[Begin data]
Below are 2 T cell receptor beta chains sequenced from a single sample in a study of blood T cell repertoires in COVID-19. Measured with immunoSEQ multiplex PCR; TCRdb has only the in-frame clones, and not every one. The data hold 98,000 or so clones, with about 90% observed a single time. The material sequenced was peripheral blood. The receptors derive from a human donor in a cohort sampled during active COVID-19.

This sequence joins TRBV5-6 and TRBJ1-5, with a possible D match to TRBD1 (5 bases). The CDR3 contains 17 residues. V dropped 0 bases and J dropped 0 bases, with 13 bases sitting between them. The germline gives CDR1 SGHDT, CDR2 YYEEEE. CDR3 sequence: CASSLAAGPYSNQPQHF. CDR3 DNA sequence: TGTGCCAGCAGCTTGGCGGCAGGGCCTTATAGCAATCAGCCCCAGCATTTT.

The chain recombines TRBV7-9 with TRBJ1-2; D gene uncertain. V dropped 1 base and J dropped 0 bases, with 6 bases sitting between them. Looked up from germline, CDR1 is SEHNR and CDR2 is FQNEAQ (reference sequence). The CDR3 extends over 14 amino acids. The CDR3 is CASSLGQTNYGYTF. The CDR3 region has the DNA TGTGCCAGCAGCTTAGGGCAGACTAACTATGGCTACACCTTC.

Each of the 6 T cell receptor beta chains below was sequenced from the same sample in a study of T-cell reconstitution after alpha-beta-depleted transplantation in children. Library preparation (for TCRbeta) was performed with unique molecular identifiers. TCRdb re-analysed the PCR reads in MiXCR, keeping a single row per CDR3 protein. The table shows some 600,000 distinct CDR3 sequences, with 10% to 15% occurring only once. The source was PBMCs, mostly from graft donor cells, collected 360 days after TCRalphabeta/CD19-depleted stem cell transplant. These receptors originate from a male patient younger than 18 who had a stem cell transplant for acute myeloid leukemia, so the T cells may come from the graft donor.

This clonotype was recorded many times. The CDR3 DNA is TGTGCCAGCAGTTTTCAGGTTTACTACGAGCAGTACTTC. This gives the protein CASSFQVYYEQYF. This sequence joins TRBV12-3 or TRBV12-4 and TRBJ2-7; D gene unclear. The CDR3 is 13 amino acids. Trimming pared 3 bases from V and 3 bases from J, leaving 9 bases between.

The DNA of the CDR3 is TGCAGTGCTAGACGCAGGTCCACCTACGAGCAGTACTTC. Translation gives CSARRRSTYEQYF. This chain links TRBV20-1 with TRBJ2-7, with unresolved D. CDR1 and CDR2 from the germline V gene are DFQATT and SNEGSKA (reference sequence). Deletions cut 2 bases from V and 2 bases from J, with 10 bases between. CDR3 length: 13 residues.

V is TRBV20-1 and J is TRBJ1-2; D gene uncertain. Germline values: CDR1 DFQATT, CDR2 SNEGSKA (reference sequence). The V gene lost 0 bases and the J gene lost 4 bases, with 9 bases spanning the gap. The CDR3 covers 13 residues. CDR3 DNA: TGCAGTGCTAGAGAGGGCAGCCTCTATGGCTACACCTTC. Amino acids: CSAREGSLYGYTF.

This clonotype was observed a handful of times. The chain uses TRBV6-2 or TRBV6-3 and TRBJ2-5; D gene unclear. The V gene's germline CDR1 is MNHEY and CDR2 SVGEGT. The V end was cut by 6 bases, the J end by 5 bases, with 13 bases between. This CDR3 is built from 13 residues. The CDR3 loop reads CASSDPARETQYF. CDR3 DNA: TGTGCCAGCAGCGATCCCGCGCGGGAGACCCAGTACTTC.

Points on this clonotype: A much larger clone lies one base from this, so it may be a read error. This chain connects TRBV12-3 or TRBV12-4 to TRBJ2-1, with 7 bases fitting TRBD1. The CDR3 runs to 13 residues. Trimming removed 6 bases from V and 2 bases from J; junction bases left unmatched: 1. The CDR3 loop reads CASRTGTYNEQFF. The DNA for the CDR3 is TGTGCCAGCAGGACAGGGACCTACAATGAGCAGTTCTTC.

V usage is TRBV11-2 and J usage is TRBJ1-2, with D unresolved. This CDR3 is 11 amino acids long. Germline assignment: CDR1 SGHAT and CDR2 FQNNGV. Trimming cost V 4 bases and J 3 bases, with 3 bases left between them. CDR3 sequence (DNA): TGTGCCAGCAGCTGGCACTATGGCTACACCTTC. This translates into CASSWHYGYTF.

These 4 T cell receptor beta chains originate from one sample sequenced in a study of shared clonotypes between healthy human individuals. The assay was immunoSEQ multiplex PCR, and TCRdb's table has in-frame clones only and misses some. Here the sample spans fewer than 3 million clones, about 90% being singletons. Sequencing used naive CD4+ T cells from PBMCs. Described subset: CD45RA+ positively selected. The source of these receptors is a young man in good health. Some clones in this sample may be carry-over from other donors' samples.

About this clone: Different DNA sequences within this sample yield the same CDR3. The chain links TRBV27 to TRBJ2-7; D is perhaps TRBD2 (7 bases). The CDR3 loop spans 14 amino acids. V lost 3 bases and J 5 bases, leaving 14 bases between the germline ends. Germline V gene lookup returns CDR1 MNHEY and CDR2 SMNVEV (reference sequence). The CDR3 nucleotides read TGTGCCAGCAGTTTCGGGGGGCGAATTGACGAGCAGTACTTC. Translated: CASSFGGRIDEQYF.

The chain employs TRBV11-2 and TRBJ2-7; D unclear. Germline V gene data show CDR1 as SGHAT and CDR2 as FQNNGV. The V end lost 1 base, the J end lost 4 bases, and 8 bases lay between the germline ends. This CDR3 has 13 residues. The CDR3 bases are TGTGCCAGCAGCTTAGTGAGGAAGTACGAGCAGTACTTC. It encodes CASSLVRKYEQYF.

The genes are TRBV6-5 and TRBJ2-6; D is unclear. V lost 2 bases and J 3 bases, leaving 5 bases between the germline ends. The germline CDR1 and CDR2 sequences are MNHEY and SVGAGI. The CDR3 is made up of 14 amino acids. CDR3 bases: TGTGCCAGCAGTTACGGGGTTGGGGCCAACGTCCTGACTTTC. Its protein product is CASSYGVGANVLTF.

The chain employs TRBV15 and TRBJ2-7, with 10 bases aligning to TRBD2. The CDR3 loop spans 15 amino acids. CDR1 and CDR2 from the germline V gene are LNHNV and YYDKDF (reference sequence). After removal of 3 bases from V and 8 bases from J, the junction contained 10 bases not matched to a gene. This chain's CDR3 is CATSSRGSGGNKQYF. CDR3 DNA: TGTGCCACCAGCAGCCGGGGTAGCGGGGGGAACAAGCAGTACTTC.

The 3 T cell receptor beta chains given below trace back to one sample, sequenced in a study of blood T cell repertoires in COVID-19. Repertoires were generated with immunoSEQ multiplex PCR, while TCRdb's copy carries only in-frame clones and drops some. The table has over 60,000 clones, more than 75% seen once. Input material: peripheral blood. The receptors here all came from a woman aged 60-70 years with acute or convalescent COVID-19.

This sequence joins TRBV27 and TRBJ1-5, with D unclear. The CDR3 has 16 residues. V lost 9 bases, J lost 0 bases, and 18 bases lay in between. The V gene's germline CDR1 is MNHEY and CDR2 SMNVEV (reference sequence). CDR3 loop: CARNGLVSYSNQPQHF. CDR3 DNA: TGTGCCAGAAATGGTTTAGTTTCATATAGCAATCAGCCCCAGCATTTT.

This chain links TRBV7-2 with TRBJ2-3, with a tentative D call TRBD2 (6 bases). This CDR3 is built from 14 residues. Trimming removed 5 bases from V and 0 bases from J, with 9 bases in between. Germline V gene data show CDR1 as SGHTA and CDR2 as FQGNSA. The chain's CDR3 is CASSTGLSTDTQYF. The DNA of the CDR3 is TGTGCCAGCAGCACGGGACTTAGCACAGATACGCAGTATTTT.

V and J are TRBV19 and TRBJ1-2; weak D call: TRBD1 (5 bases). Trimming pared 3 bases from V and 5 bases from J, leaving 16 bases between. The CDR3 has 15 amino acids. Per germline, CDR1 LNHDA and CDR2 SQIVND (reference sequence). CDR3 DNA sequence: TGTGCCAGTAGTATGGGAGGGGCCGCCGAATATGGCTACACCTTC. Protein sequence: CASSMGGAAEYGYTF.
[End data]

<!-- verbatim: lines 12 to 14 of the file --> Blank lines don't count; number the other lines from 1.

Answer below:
About this clone: Different DNA sequences within this sample yield the same CDR3. The chain links TRBV27 to TRBJ2-7; D is perhaps TRBD2 (7 bases). The CDR3 loop spans 14 amino acids. V lost 3 bases and J 5 bases, leaving 14 bases between the germline ends. Germline V gene lookup returns CDR1 MNHEY and CDR2 SMNVEV (reference sequence). The CDR3 nucleotides read TGTGCCAGCAGTTTCGGGGGGCGAATTGACGAGCAGTACTTC. Translated: CASSFGGRIDEQYF.

The chain employs TRBV11-2 and TRBJ2-7; D unclear. Germline V gene data show CDR1 as SGHAT and CDR2 as FQNNGV. The V end lost 1 base, the J end lost 4 bases, and 8 bases lay between the germline ends. This CDR3 has 13 residues. The CDR3 bases are TGTGCCAGCAGCTTAGTGAGGAAGTACGAGCAGTACTTC. It encodes CASSLVRKYEQYF.

The genes are TRBV6-5 and TRBJ2-6; D is unclear. V lost 2 bases and J 3 bases, leaving 5 bases between the germline ends. The germline CDR1 and CDR2 sequences are MNHEY and SVGAGI. The CDR3 is made up of 14 amino acids. CDR3 bases: TGTGCCAGCAGTTACGGGGTTGGGGCCAACGTCCTGACTTTC. Its protein product is CASSYGVGANVLTF.